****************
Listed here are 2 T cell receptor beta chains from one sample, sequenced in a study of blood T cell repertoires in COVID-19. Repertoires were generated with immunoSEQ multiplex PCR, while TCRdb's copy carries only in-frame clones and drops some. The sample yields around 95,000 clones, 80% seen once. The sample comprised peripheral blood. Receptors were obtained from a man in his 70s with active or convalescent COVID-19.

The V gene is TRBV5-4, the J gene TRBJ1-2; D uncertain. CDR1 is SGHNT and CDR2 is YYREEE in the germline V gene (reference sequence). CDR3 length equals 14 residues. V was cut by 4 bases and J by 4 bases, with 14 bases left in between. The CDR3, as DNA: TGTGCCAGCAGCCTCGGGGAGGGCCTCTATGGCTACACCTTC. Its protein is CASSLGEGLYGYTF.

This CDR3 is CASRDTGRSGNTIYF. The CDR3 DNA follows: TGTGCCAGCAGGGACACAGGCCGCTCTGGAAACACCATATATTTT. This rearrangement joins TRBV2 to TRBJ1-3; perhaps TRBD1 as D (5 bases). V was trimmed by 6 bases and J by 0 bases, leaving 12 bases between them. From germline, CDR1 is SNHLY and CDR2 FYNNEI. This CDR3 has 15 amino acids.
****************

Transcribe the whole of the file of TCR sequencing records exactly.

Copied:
Listed here are 2 T cell receptor beta chains from one sample, sequenced in a study of blood T cell repertoires in COVID-19. Repertoires were generated with immunoSEQ multiplex PCR, while TCRdb's copy carries only in-frame clones and drops some. The sample yields around 95,000 clones, 80% seen once. The sample comprised peripheral blood. Receptors were obtained from a man in his 70s with active or convalescent COVID-19.

The V gene is TRBV5-4, the J gene TRBJ1-2; D uncertain. CDR1 is SGHNT and CDR2 is YYREEE in the germline V gene (reference sequence). CDR3 length equals 14 residues. V was cut by 4 bases and J by 4 bases, with 14 bases left in between. The CDR3, as DNA: TGTGCCAGCAGCCTCGGGGAGGGCCTCTATGGCTACACCTTC. Its protein is CASSLGEGLYGYTF.

This CDR3 is CASRDTGRSGNTIYF. The CDR3 DNA follows: TGTGCCAGCAGGGACACAGGCCGCTCTGGAAACACCATATATTTT. This rearrangement joins TRBV2 to TRBJ1-3; perhaps TRBD1 as D (5 bases). V was trimmed by 6 bases and J by 0 bases, leaving 12 bases between them. From germline, CDR1 is SNHLY and CDR2 FYNNEI. This CDR3 has 15 amino acids.